The open banking regime that was set to commence in July 2019 promoting transparency and allowing data sharing for consumers, has been delayed by a further eight months to allow for testing, as was announced shortly before the end of 2018.
The ACCC, Data61 and the big four banks are instead conducting an initial testing program, to assess the security and overall performance of the proposed open banking system.
Consumers and members of the FinTech industry, who will ultimately be the beneficiaries of the consumer data gathered as a result of the regime, will also be invited to take part in the testing program in July 2019.
The testing will involve the sharing of information by banks and financial institutions relating to products and transactions, with a view towards providing access to the public to the comprehensive open banking scheme containing valuable consumer data, by February 2020.
However, such transparency is only likely to be made available once the ACCC is satisfied with the outcomes of the testing program.
The open banking regime is geared towards providing control to consumers over their financial information that is held by banks and financial institutions, and will ultimately allow for data to be shared and accessed when nominated by a consumer, for example, when comparing products, fees and services.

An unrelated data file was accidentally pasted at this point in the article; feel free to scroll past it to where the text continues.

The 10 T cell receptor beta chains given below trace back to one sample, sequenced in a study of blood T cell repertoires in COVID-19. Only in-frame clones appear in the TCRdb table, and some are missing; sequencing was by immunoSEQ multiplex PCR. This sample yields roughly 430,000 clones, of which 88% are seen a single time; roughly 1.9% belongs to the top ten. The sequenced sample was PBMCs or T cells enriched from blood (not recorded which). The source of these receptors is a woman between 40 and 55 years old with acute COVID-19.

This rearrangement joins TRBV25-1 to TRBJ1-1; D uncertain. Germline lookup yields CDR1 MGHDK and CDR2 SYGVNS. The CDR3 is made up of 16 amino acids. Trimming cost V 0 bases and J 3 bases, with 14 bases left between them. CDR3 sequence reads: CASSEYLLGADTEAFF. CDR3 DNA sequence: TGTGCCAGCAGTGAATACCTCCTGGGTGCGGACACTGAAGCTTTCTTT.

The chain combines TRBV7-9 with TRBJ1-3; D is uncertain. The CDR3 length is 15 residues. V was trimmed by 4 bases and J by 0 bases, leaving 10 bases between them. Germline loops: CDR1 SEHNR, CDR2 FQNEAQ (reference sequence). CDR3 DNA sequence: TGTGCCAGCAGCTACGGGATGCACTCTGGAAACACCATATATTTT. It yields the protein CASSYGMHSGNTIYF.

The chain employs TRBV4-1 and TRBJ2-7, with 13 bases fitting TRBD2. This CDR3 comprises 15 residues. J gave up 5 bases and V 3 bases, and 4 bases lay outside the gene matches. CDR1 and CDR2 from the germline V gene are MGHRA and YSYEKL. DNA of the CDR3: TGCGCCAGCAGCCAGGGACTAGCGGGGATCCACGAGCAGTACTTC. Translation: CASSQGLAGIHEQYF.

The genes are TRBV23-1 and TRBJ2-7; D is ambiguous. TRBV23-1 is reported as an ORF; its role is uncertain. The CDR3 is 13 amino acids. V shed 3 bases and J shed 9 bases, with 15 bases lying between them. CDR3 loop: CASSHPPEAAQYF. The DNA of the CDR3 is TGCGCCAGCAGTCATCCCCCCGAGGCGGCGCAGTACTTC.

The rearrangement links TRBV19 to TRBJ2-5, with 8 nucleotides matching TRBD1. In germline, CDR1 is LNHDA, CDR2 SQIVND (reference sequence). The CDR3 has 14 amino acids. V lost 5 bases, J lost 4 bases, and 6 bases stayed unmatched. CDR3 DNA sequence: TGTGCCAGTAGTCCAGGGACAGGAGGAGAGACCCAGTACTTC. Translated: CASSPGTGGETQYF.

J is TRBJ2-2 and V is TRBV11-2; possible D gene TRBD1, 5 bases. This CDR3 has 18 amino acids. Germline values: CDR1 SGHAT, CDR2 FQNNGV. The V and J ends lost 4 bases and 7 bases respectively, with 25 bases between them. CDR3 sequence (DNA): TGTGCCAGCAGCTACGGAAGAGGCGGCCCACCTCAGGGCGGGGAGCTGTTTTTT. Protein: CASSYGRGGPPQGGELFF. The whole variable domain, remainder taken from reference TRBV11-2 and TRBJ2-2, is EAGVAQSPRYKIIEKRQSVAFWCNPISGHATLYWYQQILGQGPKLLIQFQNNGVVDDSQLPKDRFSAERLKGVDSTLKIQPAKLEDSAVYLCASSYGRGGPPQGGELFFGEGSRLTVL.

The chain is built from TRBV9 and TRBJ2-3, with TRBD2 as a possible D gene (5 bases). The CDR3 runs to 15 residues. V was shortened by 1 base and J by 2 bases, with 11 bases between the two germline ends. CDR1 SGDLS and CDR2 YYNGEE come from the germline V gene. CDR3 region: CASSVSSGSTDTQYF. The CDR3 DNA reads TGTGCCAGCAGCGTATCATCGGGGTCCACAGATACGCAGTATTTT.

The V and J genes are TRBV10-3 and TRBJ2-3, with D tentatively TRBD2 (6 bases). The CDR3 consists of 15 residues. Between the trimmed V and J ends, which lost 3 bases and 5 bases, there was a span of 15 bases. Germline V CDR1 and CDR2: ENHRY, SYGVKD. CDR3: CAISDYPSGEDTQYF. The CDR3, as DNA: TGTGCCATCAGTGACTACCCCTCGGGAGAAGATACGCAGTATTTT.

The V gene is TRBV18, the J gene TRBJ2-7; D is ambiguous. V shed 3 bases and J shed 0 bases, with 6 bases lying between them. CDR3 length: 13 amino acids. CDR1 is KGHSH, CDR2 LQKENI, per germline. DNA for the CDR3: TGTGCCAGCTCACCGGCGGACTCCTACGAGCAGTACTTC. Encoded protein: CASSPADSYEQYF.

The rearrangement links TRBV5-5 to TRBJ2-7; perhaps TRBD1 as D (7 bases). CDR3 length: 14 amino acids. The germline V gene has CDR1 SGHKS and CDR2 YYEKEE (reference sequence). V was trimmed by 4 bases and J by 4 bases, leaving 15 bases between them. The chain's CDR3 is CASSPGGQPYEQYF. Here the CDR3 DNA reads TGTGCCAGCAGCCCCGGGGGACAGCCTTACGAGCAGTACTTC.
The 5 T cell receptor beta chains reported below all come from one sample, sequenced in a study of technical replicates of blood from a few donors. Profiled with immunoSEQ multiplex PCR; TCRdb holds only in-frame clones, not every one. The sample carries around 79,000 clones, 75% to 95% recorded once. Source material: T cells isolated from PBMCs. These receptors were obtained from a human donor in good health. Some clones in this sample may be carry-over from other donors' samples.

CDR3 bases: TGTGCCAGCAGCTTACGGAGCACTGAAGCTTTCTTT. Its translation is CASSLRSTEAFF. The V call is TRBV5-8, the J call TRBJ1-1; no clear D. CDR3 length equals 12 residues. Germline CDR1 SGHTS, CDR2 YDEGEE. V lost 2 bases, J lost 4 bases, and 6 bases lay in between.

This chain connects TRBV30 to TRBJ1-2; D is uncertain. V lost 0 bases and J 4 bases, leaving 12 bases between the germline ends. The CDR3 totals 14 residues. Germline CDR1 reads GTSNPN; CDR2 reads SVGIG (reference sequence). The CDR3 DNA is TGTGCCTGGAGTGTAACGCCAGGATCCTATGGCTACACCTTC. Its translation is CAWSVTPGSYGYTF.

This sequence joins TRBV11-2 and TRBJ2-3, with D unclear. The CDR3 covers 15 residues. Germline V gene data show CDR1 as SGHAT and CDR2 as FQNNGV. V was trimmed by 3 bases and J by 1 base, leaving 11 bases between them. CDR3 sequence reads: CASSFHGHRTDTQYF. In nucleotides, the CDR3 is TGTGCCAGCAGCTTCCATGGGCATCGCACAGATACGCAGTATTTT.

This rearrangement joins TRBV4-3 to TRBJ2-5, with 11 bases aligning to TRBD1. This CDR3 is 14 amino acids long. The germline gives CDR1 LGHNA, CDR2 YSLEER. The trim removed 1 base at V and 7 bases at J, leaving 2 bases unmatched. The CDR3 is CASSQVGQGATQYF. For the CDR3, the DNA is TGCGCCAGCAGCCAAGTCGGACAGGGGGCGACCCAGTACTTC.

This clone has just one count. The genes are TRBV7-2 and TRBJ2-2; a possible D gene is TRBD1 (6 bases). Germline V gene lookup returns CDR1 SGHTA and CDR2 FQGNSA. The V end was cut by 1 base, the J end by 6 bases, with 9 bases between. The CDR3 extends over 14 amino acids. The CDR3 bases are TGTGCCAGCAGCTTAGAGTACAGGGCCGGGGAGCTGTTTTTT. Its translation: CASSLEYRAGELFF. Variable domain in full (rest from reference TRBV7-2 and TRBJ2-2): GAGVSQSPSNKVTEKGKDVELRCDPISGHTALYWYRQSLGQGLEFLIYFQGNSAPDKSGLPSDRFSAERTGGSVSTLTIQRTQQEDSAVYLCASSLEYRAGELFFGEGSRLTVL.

Despite this being a step closer towards a broad Consumer Data Right in Australia, the motivating factor of which appears to be ensuring that there are sufficient protections over consumer data, key personnel in the industry have indicated frustration and disappointment at the delays.
The Consumer Data Right, once enforced, will promote and facilitate secure data sharing between consumers and organisations, and its implementation aims to provide individuals with a direct and accessible remedy against unlawful conduct by organisations.
It is likely that the financial services industry will be the first to undergo the testing. It would be prudent for other industries soon to be affected by the Consumer Data Right, for example, the telecommunications industry, to review internal data collection processes, and consider the effectiveness and security of storage and sharing procedures, in anticipation of being subject to the same scrutiny as the banks.
Dan Pearce, Partner
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